Indian Banks (File image)
Photo : ANI
Ten of the twelve public sector bank stocks are hovering around their 52-week highs, a much-needed shot in the arm for India’s financial sector
after a prolonged cleanup exercise. While this surge in stock prices is cause for celebration, it should not distract us from the big picture — India’s banking landscape presents a dichotomy. On one side, private banks are offering innovative and efficient lending services, elevating their valuations to astounding heights. On the other, public sector banks—despite being the backbone of India’s financial infrastructure—lag noticeably in market worth.
This glaring contrast raises a question: Isn’t this the right time to reevaluate and reinvent the public sector banking system?
The Market Cap Gap
? The SBI Phenomenon
: State Bank of India
(SBI) boasts a market cap of Rs 5.42 lakh crore, which is nearly half of the combined market cap of all 12 public sector banks
(Rs 12.47 lakh crore). This indicates not just the massive scale of SBI but also the underperformance of other PSBs.
? HDFC, a Crown Jewel: The largest private bank, HDFC, has a market cap of Rs 12.36 lakh crore. This figure alone matches the market cap of all 12 public sector banks put together. In fact, HDFC is the only bank among the top 5 in the world that is neither American nor Chinese.
? Top 5 Private Banks Dominate: The top five private banks in India — HDFC, ICICI, Kotak Mahindra, Axis Bank, and IndusInd Bank — have a combined market cap of a whopping Rs 27.20 lakh crore.
? Public Sector Lags: The top five public sector banks — SBI, BoB, IOB, PNB, and Union Bank — have a combined market cap of just Rs 9 lakh crore, one-third of their private counterparts.
? Low-Value PSBs: The bottom seven public sector banks have an underwhelming combined market cap of less than Rs 3.5 lakh crore.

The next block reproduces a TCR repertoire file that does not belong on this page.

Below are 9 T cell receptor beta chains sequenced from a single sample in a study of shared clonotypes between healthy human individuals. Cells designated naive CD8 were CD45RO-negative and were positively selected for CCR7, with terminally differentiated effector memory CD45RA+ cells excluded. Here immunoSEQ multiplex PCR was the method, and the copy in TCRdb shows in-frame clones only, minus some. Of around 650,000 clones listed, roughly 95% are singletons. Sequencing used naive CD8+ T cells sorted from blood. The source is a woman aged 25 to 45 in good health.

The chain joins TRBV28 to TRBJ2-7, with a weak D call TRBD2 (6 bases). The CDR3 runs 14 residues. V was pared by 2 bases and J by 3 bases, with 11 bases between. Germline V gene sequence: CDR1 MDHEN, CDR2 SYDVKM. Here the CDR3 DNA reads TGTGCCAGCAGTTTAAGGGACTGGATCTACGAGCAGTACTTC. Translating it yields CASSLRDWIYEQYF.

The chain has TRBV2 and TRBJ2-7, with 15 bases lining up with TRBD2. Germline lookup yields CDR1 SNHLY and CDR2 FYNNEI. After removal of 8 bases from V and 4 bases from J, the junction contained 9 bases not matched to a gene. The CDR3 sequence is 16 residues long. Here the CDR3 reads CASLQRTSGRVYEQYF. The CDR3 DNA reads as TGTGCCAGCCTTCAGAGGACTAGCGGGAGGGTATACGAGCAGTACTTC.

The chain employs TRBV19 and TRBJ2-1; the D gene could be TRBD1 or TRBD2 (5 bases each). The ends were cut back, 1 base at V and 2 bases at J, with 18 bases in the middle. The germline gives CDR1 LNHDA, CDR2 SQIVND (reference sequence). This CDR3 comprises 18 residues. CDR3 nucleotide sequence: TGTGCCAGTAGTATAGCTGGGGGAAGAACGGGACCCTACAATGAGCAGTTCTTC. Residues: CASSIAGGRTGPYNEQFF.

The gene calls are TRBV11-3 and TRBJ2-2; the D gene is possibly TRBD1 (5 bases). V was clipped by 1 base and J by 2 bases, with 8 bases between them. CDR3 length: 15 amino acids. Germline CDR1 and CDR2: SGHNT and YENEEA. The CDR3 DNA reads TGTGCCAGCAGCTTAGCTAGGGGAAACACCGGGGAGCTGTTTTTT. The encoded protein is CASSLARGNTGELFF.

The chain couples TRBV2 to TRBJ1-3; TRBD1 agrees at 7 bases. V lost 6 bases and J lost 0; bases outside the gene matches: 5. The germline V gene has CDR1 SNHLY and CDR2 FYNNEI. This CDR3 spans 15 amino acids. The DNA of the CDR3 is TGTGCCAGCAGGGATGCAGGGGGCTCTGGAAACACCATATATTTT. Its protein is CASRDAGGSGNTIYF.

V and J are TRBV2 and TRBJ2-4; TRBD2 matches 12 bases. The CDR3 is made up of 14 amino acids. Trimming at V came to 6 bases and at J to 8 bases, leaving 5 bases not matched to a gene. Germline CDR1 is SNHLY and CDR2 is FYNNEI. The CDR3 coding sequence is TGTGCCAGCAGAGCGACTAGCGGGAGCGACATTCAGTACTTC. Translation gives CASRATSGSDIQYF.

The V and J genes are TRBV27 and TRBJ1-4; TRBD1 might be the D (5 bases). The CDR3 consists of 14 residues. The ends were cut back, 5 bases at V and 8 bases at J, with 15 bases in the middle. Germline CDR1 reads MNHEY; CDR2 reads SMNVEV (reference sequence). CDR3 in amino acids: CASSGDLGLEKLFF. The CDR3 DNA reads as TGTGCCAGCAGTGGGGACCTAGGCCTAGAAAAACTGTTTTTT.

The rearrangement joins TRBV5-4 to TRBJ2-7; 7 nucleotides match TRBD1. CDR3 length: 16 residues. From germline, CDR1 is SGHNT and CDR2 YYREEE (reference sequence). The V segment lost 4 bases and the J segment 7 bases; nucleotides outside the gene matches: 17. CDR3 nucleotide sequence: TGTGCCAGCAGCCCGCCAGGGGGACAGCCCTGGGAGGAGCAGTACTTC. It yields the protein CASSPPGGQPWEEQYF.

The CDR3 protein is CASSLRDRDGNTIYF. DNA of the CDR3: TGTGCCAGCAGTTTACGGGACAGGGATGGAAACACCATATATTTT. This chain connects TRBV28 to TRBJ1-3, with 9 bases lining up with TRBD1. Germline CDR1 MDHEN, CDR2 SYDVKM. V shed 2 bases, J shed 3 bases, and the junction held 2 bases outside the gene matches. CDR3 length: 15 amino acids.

Over the past decade, public sector banks' market share has dropped from 75% to less than 60%. Yet, their financial health has improved significantly due to the Reserve Bank of India's asset quality review, which cut gross NPAs to a third, enhancing profitability. The 2020 merger of 10 public sector banks led to operational efficiencies and higher profits. With the Nifty PSU Bank Index up 52% in the last year, now might be an opportune time for the government to consider divesting its stake at this peak performance.
The Way Forward
? Privatization of Smaller PSBs: With PSB stocks at lifetime highs post the clean-up, now is a good time for the government to privatize some of the smaller public sector banks. This would unlock value and improve efficiencies.
? Merger Potential: The remaining smaller PSBs could be considered for merger with the top four or five public sector banks. This would not only bring efficiencies but also increase the scale of operations.
? Capital Efficiency: Privatization and mergers can free up much-needed capital that the government can reinvest in social sectors like health, education, and infrastructure.
? Positive Domino Effect: Streamlining the public sector banking can have a ripple effect on the broader economy, creating a more conducive environment for foreign investment and boosting economic growth.
Public Sector Banks in India have historically underperformed despite capital infusions and policy reforms. Privatization offers a path to efficiency and economic growth, but its potential can only be fully realized if the government relinquishes control over post-privatization boards.
As India targets exponential growth, a robust and efficient banking sector
is crucial. Persisting with the status quo will hinder growth and impose burdens on both depositors and taxpayers. Therefore, it’s imperative to seize this opportunity to further reform PSBs.